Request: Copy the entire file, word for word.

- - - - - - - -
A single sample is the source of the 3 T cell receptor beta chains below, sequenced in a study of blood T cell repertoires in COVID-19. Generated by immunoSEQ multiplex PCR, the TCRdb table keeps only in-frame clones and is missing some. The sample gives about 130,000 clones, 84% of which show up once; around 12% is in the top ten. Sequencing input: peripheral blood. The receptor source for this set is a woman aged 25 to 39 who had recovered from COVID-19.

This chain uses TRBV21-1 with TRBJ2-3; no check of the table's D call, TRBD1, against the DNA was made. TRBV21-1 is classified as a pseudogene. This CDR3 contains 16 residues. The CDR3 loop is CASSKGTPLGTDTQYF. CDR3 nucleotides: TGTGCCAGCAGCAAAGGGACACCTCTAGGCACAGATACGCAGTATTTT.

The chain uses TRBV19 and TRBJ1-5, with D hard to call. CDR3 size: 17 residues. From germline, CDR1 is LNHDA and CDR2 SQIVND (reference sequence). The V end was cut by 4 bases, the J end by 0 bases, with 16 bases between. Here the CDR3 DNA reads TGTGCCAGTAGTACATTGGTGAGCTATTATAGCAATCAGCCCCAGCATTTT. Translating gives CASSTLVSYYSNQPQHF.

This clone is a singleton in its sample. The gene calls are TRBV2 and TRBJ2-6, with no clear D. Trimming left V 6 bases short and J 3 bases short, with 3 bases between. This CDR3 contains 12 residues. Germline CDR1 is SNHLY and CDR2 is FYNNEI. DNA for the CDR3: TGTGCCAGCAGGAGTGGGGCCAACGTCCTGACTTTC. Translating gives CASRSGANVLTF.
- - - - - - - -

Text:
A single sample is the source of the 3 T cell receptor beta chains below, sequenced in a study of blood T cell repertoires in COVID-19. Generated by immunoSEQ multiplex PCR, the TCRdb table keeps only in-frame clones and is missing some. The sample gives about 130,000 clones, 84% of which show up once; around 12% is in the top ten. Sequencing input: peripheral blood. The receptor source for this set is a woman aged 25 to 39 who had recovered from COVID-19.

This chain uses TRBV21-1 with TRBJ2-3; no check of the table's D call, TRBD1, against the DNA was made. TRBV21-1 is classified as a pseudogene. This CDR3 contains 16 residues. The CDR3 loop is CASSKGTPLGTDTQYF. CDR3 nucleotides: TGTGCCAGCAGCAAAGGGACACCTCTAGGCACAGATACGCAGTATTTT.

The chain uses TRBV19 and TRBJ1-5, with D hard to call. CDR3 size: 17 residues. From germline, CDR1 is LNHDA and CDR2 SQIVND (reference sequence). The V end was cut by 4 bases, the J end by 0 bases, with 16 bases between. Here the CDR3 DNA reads TGTGCCAGTAGTACATTGGTGAGCTATTATAGCAATCAGCCCCAGCATTTT. Translating gives CASSTLVSYYSNQPQHF.

This clone is a singleton in its sample. The gene calls are TRBV2 and TRBJ2-6, with no clear D. Trimming left V 6 bases short and J 3 bases short, with 3 bases between. This CDR3 contains 12 residues. Germline CDR1 is SNHLY and CDR2 is FYNNEI. DNA for the CDR3: TGTGCCAGCAGGAGTGGGGCCAACGTCCTGACTTTC. Translating gives CASRSGANVLTF.